Prof. Ioana Agache discloses: Speaker’s bureau fees from ALK, Merck, Mylan (relationships terminated); and AstraZeneca, Chiesi, Novartis and Sanofi Genzyme.

Prof. Alberto Papi

University of Ferrara and University Hospital S. Anna, Ferrara, Italy

Alberto Papi is Professor of Respiratory Medicine at the University of Ferrara, Italy, and Director of the Respiratory Unit of the Department of Emergency Medicine, S. Anna University Hospital, Ferrara, Italy. read more

Prof. Papi trained in respiratory medicine at the University of Parma, before spending 4 years in the UK as a clinical research fellow at the University of Southampton, where he is an honorary clinical lecturer. In 2015, he was made a fellow of the European Respiratory Society (FERS). He is also a member of the GOLD Science Committee.

Prof. Papi’s principal field of research is airway inflammation in asthma and chronic obstructive pulmonary disease (COPD), its molecular mechanisms and pharmacological modulation. He has taken particular interest in the role of respiratory viral infections in stable/exacerbated obstructive lung diseases, and the underlying molecular and immunological mechanisms. He has coordinated several studies, particularly in asthma and COPD, and he has published more than 430 original articles in peer-reviewed journals, and several publications in non-peer-reviewed journals.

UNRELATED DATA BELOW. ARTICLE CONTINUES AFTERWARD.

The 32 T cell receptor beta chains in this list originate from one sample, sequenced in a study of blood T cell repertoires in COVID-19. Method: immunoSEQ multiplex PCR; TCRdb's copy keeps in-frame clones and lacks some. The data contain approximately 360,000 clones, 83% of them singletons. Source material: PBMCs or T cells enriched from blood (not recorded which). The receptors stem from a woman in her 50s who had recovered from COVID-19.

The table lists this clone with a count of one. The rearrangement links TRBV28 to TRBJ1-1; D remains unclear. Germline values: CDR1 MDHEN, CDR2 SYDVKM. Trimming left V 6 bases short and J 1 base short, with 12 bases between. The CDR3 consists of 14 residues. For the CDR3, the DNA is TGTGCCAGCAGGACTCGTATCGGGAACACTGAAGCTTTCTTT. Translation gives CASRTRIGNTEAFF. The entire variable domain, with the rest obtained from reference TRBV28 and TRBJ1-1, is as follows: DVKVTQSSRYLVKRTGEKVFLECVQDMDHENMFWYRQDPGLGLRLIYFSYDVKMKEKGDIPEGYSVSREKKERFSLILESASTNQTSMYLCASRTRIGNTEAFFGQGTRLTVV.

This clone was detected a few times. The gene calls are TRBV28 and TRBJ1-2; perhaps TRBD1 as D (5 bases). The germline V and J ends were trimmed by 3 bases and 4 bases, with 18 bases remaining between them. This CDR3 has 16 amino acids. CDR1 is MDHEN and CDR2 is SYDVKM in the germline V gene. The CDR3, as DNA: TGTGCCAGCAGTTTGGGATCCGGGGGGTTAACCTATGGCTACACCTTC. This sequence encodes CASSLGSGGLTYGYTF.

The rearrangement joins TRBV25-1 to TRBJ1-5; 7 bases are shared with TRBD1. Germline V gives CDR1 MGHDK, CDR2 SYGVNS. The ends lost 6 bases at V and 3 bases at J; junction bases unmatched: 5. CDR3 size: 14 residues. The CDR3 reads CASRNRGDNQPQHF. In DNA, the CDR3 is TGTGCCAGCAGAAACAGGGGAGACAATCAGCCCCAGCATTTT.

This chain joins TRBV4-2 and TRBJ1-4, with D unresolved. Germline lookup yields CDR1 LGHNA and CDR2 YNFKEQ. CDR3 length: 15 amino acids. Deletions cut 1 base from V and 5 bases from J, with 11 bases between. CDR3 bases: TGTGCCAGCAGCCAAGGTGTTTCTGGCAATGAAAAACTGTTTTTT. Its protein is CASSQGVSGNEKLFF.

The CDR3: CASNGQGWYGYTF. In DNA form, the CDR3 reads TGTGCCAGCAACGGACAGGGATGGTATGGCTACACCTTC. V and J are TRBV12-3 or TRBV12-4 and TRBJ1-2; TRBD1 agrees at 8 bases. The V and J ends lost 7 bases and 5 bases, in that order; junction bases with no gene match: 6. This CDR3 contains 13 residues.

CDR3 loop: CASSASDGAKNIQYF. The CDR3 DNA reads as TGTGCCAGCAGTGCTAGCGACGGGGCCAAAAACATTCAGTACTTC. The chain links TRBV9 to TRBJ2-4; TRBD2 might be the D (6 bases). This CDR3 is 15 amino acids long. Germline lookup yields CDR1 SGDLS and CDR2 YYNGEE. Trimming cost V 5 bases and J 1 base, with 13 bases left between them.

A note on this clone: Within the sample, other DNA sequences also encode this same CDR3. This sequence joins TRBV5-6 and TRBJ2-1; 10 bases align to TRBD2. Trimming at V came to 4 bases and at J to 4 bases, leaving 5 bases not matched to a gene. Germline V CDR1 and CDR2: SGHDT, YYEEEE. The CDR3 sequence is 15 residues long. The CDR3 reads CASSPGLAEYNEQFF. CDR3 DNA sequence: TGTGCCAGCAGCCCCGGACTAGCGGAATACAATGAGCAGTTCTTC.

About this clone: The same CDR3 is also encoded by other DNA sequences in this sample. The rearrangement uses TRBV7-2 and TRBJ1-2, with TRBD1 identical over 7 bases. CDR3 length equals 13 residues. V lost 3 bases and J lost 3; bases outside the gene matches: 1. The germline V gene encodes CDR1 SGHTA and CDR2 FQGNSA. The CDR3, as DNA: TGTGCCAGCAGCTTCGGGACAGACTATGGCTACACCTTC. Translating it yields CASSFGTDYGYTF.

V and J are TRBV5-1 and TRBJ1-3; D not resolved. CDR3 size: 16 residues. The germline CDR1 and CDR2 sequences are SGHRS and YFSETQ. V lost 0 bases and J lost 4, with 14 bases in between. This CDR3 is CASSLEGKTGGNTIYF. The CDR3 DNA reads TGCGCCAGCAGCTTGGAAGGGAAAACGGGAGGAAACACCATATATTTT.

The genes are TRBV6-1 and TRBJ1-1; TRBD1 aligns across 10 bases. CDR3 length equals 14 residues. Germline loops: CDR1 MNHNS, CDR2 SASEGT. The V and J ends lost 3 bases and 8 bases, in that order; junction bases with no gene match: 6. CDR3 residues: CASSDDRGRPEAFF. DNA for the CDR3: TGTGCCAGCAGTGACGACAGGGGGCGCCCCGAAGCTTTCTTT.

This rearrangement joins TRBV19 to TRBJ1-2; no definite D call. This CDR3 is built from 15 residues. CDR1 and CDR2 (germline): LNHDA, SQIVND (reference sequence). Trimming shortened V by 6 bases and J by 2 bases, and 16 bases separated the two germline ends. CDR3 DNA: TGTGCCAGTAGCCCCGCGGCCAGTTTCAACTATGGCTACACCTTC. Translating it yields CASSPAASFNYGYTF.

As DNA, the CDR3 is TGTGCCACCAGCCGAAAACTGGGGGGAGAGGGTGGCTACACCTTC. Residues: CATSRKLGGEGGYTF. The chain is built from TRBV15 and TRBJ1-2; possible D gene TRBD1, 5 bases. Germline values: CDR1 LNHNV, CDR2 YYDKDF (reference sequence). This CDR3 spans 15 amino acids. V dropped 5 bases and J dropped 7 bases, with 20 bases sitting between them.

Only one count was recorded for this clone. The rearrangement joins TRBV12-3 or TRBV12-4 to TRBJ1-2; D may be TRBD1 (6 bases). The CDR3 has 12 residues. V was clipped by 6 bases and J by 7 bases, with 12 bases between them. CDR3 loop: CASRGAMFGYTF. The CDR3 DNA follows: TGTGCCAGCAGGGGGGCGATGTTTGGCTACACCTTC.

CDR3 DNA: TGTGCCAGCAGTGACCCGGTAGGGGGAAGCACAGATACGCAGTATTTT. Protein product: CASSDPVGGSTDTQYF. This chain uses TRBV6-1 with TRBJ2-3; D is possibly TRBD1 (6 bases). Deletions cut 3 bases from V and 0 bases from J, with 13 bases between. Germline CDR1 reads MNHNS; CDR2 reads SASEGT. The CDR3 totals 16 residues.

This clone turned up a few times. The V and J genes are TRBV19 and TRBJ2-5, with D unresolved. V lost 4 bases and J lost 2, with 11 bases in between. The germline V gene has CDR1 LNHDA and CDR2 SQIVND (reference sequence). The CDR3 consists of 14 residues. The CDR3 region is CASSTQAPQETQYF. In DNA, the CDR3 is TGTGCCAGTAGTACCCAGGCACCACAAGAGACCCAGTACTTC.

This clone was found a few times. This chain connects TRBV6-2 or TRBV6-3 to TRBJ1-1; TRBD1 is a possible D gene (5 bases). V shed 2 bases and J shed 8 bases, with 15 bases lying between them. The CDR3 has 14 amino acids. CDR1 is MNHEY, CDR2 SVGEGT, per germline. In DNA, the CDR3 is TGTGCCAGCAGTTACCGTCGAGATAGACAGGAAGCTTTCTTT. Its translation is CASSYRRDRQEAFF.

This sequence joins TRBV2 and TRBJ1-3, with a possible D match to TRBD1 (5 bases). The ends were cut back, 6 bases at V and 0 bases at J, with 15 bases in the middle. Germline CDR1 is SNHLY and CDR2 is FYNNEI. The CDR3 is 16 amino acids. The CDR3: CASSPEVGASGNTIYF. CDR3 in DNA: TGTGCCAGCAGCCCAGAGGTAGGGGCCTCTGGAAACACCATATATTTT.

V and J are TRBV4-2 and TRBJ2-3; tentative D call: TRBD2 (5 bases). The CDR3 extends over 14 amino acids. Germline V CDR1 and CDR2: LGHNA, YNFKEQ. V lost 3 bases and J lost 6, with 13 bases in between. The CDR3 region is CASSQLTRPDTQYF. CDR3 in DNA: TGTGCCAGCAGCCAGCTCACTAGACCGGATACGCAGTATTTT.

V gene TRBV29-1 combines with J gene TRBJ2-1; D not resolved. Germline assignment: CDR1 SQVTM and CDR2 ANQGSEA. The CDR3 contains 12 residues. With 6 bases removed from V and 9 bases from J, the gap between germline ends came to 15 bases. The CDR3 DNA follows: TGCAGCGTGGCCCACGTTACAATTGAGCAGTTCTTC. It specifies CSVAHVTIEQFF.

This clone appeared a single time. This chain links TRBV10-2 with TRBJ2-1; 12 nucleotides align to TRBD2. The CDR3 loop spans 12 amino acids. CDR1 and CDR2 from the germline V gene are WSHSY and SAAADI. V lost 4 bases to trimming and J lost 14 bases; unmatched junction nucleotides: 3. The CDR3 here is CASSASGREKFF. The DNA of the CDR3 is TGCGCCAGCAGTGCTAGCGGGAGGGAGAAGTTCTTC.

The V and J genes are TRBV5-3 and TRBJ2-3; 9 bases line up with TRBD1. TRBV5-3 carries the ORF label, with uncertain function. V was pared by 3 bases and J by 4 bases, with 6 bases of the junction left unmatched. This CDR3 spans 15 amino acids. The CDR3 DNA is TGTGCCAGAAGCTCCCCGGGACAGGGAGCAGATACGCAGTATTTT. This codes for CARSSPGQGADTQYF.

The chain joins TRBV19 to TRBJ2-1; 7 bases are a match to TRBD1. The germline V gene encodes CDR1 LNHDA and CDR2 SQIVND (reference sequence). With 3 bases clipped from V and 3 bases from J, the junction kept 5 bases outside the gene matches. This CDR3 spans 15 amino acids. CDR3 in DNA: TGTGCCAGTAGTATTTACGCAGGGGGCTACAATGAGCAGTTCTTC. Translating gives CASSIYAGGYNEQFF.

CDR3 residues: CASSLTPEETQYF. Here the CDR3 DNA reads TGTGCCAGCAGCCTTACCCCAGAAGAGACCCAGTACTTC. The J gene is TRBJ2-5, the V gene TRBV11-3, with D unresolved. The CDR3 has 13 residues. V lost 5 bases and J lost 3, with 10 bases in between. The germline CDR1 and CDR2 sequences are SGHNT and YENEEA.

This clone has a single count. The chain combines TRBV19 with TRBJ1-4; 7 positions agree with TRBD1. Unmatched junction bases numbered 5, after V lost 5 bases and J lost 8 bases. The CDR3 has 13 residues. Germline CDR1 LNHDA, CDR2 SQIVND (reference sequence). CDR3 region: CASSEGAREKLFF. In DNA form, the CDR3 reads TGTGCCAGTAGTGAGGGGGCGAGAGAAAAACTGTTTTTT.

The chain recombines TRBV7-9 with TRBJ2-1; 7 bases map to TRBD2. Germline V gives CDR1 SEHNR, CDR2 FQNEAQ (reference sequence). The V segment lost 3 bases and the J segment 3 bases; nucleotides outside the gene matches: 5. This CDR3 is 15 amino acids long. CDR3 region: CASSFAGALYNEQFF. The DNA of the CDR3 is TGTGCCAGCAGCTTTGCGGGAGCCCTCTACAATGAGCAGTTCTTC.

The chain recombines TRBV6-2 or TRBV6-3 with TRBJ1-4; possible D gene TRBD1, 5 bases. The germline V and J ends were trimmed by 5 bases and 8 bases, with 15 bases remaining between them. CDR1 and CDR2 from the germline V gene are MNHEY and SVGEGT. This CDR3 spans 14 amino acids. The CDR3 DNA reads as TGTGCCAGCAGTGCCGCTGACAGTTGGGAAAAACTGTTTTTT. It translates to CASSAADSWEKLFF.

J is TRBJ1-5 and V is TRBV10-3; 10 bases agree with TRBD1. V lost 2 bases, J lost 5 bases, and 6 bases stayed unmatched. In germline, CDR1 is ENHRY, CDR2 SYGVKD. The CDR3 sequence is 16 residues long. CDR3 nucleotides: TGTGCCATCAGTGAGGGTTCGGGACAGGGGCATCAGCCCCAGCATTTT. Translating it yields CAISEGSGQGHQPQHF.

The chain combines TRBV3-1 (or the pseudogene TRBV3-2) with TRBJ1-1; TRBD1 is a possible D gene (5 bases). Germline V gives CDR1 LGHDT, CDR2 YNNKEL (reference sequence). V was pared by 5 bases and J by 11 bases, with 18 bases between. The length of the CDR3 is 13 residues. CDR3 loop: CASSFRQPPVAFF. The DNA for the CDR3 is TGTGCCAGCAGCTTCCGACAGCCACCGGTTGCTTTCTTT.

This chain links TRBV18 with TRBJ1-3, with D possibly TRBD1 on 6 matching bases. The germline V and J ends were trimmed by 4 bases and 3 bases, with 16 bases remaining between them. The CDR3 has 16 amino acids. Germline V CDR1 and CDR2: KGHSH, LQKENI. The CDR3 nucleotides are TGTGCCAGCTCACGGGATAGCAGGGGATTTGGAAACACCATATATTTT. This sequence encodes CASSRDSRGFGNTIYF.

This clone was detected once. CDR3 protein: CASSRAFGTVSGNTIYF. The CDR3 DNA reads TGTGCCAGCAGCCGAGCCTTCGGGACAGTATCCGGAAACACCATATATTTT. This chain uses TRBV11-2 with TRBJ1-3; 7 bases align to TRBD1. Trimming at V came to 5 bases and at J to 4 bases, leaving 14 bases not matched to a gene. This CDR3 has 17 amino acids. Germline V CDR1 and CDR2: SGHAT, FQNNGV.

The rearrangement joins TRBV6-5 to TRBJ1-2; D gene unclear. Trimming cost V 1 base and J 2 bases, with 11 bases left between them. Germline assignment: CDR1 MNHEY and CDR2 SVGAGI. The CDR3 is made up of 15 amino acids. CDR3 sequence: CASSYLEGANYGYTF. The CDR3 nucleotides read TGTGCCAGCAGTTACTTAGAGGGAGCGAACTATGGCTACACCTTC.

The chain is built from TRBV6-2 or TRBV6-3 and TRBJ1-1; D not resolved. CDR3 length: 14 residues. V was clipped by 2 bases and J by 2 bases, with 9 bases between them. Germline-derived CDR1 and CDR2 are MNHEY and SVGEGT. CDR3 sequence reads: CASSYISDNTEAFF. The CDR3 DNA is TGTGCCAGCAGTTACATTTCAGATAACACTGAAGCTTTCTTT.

Prof. Alberto Papi discloses: Advisory board or panel fees from AstraZeneca, Boehringer Ingelheim, Chiesi, Dompè, Edmond, Elpen, GSK, Mundipharma and Sanofi. Consultancy fees from AstraZeneca, Chiesi, GSK, Menarini, MSD, Novartis and Zambon.

Prof. Barbara Yawn

University of Minnesota, Minneapolis, MN, USA

Barbara Yawn, MD MSc MSPH FAAFP, is a Family Physician and Clinical Researcher based in Minnesota, USA. read more

She began her medical practice in a rural community providing birth-to-death care for 14 years before moving to a larger city where she opened a primary care research department and served as a senior research scientist at the University of Minnesota Rural Health Research Center. 

Prof. Yawn’s work focuses on pragmatic and practice- and community-based research, using primary care and community-based evidence to inform guidelines and high-quality primary care. She has been active in the International Primary Care Research Group, served on the US Expert Panel for Asthma Guidelines and is director and founder of the Olmsted Medical Center Department of Research.